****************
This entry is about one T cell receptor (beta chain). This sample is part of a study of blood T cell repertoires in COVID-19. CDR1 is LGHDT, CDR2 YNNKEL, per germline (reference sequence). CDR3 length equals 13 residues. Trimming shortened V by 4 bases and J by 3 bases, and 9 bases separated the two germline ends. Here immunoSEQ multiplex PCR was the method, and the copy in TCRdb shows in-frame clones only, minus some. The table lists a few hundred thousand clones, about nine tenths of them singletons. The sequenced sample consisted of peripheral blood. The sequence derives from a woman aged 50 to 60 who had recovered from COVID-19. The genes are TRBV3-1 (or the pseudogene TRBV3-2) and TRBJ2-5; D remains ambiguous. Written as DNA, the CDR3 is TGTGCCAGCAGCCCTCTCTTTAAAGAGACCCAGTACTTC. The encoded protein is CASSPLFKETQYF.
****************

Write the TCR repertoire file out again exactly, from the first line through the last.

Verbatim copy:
This entry is about one T cell receptor (beta chain). This sample is part of a study of blood T cell repertoires in COVID-19. CDR1 is LGHDT, CDR2 YNNKEL, per germline (reference sequence). CDR3 length equals 13 residues. Trimming shortened V by 4 bases and J by 3 bases, and 9 bases separated the two germline ends. Here immunoSEQ multiplex PCR was the method, and the copy in TCRdb shows in-frame clones only, minus some. The table lists a few hundred thousand clones, about nine tenths of them singletons. The sequenced sample consisted of peripheral blood. The sequence derives from a woman aged 50 to 60 who had recovered from COVID-19. The genes are TRBV3-1 (or the pseudogene TRBV3-2) and TRBJ2-5; D remains ambiguous. Written as DNA, the CDR3 is TGTGCCAGCAGCCCTCTCTTTAAAGAGACCCAGTACTTC. The encoded protein is CASSPLFKETQYF.